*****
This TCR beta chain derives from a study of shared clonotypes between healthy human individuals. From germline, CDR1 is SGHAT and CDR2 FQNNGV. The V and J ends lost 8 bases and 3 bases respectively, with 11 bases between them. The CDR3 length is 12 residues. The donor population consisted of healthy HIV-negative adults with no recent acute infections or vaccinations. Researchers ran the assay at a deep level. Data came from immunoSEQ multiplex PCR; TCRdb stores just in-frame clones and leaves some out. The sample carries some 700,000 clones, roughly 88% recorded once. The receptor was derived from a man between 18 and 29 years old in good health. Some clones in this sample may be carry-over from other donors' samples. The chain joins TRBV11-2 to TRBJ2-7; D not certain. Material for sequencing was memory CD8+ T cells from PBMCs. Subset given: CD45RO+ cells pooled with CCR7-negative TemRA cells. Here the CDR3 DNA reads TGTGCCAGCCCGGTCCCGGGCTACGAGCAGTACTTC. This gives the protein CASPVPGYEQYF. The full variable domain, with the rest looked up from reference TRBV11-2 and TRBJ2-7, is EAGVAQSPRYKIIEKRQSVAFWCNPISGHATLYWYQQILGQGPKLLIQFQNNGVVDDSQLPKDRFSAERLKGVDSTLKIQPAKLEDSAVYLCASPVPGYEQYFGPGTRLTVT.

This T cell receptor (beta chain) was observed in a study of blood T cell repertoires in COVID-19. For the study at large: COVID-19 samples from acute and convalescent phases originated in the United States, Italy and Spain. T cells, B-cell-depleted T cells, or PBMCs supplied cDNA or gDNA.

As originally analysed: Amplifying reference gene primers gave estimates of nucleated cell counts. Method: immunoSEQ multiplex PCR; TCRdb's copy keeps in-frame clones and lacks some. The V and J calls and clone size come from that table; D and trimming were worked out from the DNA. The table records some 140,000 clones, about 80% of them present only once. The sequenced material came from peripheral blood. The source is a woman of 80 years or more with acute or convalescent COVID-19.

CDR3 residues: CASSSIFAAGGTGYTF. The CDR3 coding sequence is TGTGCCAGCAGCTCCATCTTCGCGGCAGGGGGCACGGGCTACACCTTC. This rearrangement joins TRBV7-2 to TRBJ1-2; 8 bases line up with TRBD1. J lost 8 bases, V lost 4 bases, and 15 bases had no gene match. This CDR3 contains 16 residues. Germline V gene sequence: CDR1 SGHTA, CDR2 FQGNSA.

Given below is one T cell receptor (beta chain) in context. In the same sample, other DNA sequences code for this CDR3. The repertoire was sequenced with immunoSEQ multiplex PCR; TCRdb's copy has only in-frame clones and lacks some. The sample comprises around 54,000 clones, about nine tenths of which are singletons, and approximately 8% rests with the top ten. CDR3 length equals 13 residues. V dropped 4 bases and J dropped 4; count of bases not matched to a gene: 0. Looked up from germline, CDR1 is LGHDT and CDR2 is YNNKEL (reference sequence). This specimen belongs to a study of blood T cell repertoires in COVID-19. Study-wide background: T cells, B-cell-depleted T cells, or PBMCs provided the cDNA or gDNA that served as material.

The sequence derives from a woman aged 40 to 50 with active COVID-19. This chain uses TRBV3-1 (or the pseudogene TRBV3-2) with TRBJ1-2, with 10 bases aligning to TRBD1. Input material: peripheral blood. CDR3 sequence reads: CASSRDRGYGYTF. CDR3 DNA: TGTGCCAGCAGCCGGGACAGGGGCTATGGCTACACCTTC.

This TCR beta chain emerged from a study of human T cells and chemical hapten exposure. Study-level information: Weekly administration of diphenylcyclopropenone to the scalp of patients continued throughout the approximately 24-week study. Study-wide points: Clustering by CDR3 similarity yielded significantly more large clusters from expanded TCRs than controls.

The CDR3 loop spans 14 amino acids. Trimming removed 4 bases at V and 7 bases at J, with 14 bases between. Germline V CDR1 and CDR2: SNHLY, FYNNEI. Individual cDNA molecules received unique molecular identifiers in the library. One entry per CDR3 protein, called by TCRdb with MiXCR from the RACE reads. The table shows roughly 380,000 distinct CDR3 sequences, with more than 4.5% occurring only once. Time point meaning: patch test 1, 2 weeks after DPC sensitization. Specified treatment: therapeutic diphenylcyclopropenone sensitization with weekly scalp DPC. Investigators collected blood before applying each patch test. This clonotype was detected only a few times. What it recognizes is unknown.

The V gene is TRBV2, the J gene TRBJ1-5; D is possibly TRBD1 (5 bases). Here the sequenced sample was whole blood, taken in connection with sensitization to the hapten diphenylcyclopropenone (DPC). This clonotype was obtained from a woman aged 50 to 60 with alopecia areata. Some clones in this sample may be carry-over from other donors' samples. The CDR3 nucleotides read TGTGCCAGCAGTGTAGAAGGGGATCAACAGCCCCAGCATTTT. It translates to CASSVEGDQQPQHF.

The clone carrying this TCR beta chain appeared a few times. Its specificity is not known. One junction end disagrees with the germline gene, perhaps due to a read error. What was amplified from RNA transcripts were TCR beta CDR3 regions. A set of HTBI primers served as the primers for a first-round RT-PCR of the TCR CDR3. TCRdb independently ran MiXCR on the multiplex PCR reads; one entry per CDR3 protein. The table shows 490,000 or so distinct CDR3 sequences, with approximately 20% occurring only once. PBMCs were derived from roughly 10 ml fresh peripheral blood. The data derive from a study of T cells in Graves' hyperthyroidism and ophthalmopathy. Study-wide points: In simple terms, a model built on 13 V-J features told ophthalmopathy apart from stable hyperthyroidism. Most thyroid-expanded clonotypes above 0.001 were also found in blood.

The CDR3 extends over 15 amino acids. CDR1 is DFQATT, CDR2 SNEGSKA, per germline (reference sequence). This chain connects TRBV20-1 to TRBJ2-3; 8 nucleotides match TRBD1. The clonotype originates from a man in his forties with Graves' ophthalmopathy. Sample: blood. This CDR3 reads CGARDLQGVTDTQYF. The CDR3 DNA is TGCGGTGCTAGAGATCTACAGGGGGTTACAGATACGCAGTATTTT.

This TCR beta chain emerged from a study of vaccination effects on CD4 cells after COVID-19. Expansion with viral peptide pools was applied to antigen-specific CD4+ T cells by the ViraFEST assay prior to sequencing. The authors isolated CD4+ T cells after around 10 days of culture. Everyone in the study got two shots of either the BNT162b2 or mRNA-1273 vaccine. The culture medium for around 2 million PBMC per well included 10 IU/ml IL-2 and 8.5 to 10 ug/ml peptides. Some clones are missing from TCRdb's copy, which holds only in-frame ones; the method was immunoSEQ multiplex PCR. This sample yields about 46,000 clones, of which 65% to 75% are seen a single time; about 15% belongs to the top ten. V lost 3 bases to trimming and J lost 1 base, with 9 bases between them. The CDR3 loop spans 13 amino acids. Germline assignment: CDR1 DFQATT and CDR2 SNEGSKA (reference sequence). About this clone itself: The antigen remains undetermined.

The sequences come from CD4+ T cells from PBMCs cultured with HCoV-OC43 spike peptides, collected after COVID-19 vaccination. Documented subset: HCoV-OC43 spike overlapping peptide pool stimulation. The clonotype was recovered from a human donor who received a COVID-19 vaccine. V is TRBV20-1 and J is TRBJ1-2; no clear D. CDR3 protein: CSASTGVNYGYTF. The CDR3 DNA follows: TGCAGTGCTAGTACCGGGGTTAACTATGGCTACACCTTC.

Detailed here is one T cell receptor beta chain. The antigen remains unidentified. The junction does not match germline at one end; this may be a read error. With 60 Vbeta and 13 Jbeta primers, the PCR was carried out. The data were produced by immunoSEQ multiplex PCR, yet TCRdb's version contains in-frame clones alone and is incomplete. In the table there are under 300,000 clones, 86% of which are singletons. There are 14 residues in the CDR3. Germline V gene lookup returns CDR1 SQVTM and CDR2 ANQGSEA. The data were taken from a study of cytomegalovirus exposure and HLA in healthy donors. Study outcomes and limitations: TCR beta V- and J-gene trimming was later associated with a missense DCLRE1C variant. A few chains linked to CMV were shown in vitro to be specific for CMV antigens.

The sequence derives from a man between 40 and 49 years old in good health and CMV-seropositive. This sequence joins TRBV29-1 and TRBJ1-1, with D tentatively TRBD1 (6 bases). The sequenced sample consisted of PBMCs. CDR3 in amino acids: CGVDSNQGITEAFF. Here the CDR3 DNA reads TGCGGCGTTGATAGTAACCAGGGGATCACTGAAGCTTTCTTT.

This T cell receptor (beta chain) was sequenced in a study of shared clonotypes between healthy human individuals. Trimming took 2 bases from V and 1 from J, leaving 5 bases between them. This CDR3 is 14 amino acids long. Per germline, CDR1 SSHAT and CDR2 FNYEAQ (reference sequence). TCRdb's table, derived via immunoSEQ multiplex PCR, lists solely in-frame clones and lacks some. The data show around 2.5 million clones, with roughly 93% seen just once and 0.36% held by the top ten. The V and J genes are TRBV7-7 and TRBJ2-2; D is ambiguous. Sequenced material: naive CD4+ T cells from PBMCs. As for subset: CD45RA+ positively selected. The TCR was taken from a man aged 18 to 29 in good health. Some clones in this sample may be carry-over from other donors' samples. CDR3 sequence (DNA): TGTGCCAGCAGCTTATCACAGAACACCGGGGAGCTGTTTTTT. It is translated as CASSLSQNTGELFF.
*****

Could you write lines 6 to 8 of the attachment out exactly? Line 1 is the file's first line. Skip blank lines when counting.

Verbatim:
The sequence derives from a woman aged 40 to 50 with active COVID-19. This chain uses TRBV3-1 (or the pseudogene TRBV3-2) with TRBJ1-2, with 10 bases aligning to TRBD1. Input material: peripheral blood. CDR3 sequence reads: CASSRDRGYGYTF. CDR3 DNA: TGTGCCAGCAGCCGGGACAGGGGCTATGGCTACACCTTC.

This TCR beta chain emerged from a study of human T cells and chemical hapten exposure. Study-level information: Weekly administration of diphenylcyclopropenone to the scalp of patients continued throughout the approximately 24-week study. Study-wide points: Clustering by CDR3 similarity yielded significantly more large clusters from expanded TCRs than controls.

The CDR3 loop spans 14 amino acids. Trimming removed 4 bases at V and 7 bases at J, with 14 bases between. Germline V CDR1 and CDR2: SNHLY, FYNNEI. Individual cDNA molecules received unique molecular identifiers in the library. One entry per CDR3 protein, called by TCRdb with MiXCR from the RACE reads. The table shows roughly 380,000 distinct CDR3 sequences, with more than 4.5% occurring only once. Time point meaning: patch test 1, 2 weeks after DPC sensitization. Specified treatment: therapeutic diphenylcyclopropenone sensitization with weekly scalp DPC. Investigators collected blood before applying each patch test. This clonotype was detected only a few times. What it recognizes is unknown.